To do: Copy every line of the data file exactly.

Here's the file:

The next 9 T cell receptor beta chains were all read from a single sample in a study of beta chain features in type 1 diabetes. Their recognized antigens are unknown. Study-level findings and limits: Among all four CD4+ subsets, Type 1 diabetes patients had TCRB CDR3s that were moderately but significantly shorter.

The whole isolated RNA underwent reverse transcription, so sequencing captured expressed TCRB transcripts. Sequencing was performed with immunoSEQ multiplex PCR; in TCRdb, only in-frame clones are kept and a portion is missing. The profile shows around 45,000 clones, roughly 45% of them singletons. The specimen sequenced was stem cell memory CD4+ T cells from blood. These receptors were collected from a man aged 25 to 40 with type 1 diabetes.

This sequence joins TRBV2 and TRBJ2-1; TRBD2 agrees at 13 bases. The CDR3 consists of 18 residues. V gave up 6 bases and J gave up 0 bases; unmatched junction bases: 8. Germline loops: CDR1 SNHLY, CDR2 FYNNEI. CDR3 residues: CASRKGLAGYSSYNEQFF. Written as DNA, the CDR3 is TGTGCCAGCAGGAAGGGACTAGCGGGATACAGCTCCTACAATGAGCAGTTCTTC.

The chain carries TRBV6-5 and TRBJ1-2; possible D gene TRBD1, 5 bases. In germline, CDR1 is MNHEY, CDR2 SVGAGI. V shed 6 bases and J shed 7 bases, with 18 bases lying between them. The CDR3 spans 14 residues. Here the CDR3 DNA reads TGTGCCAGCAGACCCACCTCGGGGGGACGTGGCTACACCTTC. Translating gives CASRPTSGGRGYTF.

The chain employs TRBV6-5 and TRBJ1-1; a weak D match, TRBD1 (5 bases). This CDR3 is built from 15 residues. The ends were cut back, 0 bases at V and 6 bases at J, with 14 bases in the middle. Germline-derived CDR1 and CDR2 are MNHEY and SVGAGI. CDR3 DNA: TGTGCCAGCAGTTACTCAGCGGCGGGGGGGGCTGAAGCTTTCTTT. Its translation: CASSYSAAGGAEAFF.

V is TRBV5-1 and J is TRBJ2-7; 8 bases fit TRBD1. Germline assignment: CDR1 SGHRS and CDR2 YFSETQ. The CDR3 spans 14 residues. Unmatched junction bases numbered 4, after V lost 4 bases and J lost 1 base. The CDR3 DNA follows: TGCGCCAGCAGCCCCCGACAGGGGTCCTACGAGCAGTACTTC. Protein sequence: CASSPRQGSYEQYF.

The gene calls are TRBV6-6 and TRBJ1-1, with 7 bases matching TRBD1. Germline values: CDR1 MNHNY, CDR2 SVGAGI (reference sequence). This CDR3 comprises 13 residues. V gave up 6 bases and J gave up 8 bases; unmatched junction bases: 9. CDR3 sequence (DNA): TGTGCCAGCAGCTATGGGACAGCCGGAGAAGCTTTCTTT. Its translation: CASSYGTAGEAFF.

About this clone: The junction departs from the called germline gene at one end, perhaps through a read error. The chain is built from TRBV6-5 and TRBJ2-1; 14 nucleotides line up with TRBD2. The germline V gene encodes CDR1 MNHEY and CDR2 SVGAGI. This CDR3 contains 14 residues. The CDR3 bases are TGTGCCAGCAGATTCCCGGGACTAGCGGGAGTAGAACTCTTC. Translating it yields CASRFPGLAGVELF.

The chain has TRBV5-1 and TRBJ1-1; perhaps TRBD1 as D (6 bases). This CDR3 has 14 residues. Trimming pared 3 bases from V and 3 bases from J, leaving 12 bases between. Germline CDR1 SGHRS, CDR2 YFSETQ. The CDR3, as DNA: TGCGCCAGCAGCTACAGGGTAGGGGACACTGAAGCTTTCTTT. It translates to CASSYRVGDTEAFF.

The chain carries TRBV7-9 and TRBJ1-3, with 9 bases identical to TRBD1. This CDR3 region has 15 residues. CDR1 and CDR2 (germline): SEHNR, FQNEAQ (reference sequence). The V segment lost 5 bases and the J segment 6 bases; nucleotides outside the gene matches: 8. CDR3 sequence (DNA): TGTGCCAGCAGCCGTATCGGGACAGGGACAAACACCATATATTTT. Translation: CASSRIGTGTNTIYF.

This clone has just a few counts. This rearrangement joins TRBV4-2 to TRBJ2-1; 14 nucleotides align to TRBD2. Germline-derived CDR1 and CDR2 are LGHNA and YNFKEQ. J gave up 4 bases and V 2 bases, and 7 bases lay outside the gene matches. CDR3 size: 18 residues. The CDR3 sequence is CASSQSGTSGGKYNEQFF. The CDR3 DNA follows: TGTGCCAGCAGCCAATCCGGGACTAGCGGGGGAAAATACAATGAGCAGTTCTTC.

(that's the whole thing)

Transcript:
The next 9 T cell receptor beta chains were all read from a single sample in a study of beta chain features in type 1 diabetes. Their recognized antigens are unknown. Study-level findings and limits: Among all four CD4+ subsets, Type 1 diabetes patients had TCRB CDR3s that were moderately but significantly shorter.

The whole isolated RNA underwent reverse transcription, so sequencing captured expressed TCRB transcripts. Sequencing was performed with immunoSEQ multiplex PCR; in TCRdb, only in-frame clones are kept and a portion is missing. The profile shows around 45,000 clones, roughly 45% of them singletons. The specimen sequenced was stem cell memory CD4+ T cells from blood. These receptors were collected from a man aged 25 to 40 with type 1 diabetes.

This sequence joins TRBV2 and TRBJ2-1; TRBD2 agrees at 13 bases. The CDR3 consists of 18 residues. V gave up 6 bases and J gave up 0 bases; unmatched junction bases: 8. Germline loops: CDR1 SNHLY, CDR2 FYNNEI. CDR3 residues: CASRKGLAGYSSYNEQFF. Written as DNA, the CDR3 is TGTGCCAGCAGGAAGGGACTAGCGGGATACAGCTCCTACAATGAGCAGTTCTTC.

The chain carries TRBV6-5 and TRBJ1-2; possible D gene TRBD1, 5 bases. In germline, CDR1 is MNHEY, CDR2 SVGAGI. V shed 6 bases and J shed 7 bases, with 18 bases lying between them. The CDR3 spans 14 residues. Here the CDR3 DNA reads TGTGCCAGCAGACCCACCTCGGGGGGACGTGGCTACACCTTC. Translating gives CASRPTSGGRGYTF.

The chain employs TRBV6-5 and TRBJ1-1; a weak D match, TRBD1 (5 bases). This CDR3 is built from 15 residues. The ends were cut back, 0 bases at V and 6 bases at J, with 14 bases in the middle. Germline-derived CDR1 and CDR2 are MNHEY and SVGAGI. CDR3 DNA: TGTGCCAGCAGTTACTCAGCGGCGGGGGGGGCTGAAGCTTTCTTT. Its translation: CASSYSAAGGAEAFF.

V is TRBV5-1 and J is TRBJ2-7; 8 bases fit TRBD1. Germline assignment: CDR1 SGHRS and CDR2 YFSETQ. The CDR3 spans 14 residues. Unmatched junction bases numbered 4, after V lost 4 bases and J lost 1 base. The CDR3 DNA follows: TGCGCCAGCAGCCCCCGACAGGGGTCCTACGAGCAGTACTTC. Protein sequence: CASSPRQGSYEQYF.

The gene calls are TRBV6-6 and TRBJ1-1, with 7 bases matching TRBD1. Germline values: CDR1 MNHNY, CDR2 SVGAGI (reference sequence). This CDR3 comprises 13 residues. V gave up 6 bases and J gave up 8 bases; unmatched junction bases: 9. CDR3 sequence (DNA): TGTGCCAGCAGCTATGGGACAGCCGGAGAAGCTTTCTTT. Its translation: CASSYGTAGEAFF.

About this clone: The junction departs from the called germline gene at one end, perhaps through a read error. The chain is built from TRBV6-5 and TRBJ2-1; 14 nucleotides line up with TRBD2. The germline V gene encodes CDR1 MNHEY and CDR2 SVGAGI. This CDR3 contains 14 residues. The CDR3 bases are TGTGCCAGCAGATTCCCGGGACTAGCGGGAGTAGAACTCTTC. Translating it yields CASRFPGLAGVELF.

The chain has TRBV5-1 and TRBJ1-1; perhaps TRBD1 as D (6 bases). This CDR3 has 14 residues. Trimming pared 3 bases from V and 3 bases from J, leaving 12 bases between. Germline CDR1 SGHRS, CDR2 YFSETQ. The CDR3, as DNA: TGCGCCAGCAGCTACAGGGTAGGGGACACTGAAGCTTTCTTT. It translates to CASSYRVGDTEAFF.

The chain carries TRBV7-9 and TRBJ1-3, with 9 bases identical to TRBD1. This CDR3 region has 15 residues. CDR1 and CDR2 (germline): SEHNR, FQNEAQ (reference sequence). The V segment lost 5 bases and the J segment 6 bases; nucleotides outside the gene matches: 8. CDR3 sequence (DNA): TGTGCCAGCAGCCGTATCGGGACAGGGACAAACACCATATATTTT. Translation: CASSRIGTGTNTIYF.

This clone has just a few counts. This rearrangement joins TRBV4-2 to TRBJ2-1; 14 nucleotides align to TRBD2. Germline-derived CDR1 and CDR2 are LGHNA and YNFKEQ. J gave up 4 bases and V 2 bases, and 7 bases lay outside the gene matches. CDR3 size: 18 residues. The CDR3 sequence is CASSQSGTSGGKYNEQFF. The CDR3 DNA follows: TGTGCCAGCAGCCAATCCGGGACTAGCGGGGGAAAATACAATGAGCAGTTCTTC.